Dark energy, cosmic mile markers, and the surprising expansion of the universe

Dark energy, cosmic mile markers, and the surprising expansion of the universe

In 1929, astronomer Edwin Hubble first discovered that the universe is expanding. Nearly 100 years later, scientists use the Hubble Space Telescope to study an even more surprising phenomenon: the expansion is speeding up, perhaps in response to a mysterious, unexplained "dark energy" filling the universe. On June 7, Nobel laureate Adam Riess will describe how his team discovered the acceleration of the universe and why understanding the nature of dark energy presents one of the greatest remaining challenges in astrophysics and cosmology.

Adam Riess

Riess, the Bloomberg Distinguished Professor and Thomas J. Barber Professor of Physics and Astronomy at Johns Hopkins University, a distinguished astronomer at the Space Telescope Science Institute, and a member of the National Academy of Sciences, will deliver a public lecture, “The Surprising Expansion History of the Universe,” on Tuesday, June 7, in Graham Chapel at 7 p.m. The event is part of the 15th International Conference on Interconnections between Particle Physics and Cosmology, which is organized by the Department of Physics at Washington University in St. Louis with support from the McDonnell Center for the Space Sciences and Arts & Sciences.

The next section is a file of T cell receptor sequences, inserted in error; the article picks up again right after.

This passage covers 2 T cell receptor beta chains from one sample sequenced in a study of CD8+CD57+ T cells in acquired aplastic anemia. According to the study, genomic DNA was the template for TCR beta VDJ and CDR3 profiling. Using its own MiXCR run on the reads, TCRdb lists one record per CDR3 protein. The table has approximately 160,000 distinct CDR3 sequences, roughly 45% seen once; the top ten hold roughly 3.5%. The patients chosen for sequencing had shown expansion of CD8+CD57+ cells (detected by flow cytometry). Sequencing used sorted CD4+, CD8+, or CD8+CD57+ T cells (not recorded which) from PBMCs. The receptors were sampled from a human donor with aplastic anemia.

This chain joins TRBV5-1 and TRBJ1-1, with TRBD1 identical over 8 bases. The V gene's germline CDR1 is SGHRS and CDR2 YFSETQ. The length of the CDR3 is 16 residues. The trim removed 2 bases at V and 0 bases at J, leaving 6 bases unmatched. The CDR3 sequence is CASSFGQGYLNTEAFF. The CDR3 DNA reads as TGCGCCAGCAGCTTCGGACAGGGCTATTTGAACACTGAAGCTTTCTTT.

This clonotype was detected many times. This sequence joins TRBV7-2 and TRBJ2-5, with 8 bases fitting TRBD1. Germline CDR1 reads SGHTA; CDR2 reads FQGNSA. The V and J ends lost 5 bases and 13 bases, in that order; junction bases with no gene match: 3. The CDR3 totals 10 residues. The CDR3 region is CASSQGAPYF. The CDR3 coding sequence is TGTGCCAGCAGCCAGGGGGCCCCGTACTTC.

Riess leads a scientific collaboration called SHOES — or Supernova, H0, for the Equation of State of Dark Energy — that investigates the universe's expansion rate. His research involves measurements of the cosmological framework with supernovae (exploding stars) and Cepheids (pulsating stars), which serve as “cosmic mile markers” for scientists probing the origin of cosmic acceleration.

"I don't care what the expansion value is specifically, but I like to use it to learn about the universe," Riess said in a recent news release from NASA on the biggest and likely last major update on the Hubble constant, which Riess referred to as “Hubble’s magnum opus.”

As part of his distinguished lecture at WashU, Riess will also discuss evidence that the universe continues to defy his and other scientists’ best efforts to predict its behavior.

In 2011, Riess was named a co-winner of the Nobel Prize in Physics and was awarded the Albert Einstein Medal for his leadership in the High-z Supernova Search Team’s discovery that the expansion rate of the universe is accelerating. The discovery was named by Science magazine in 1998 as "the Breakthrough Discovery of the Year." His accomplishments have been recognized with a number of other awards, including a MacArthur Fellowship in 2008, the Gruber Foundation Cosmology Prize in 2007 (shared), and the Shaw Prize in Astronomy in 2006.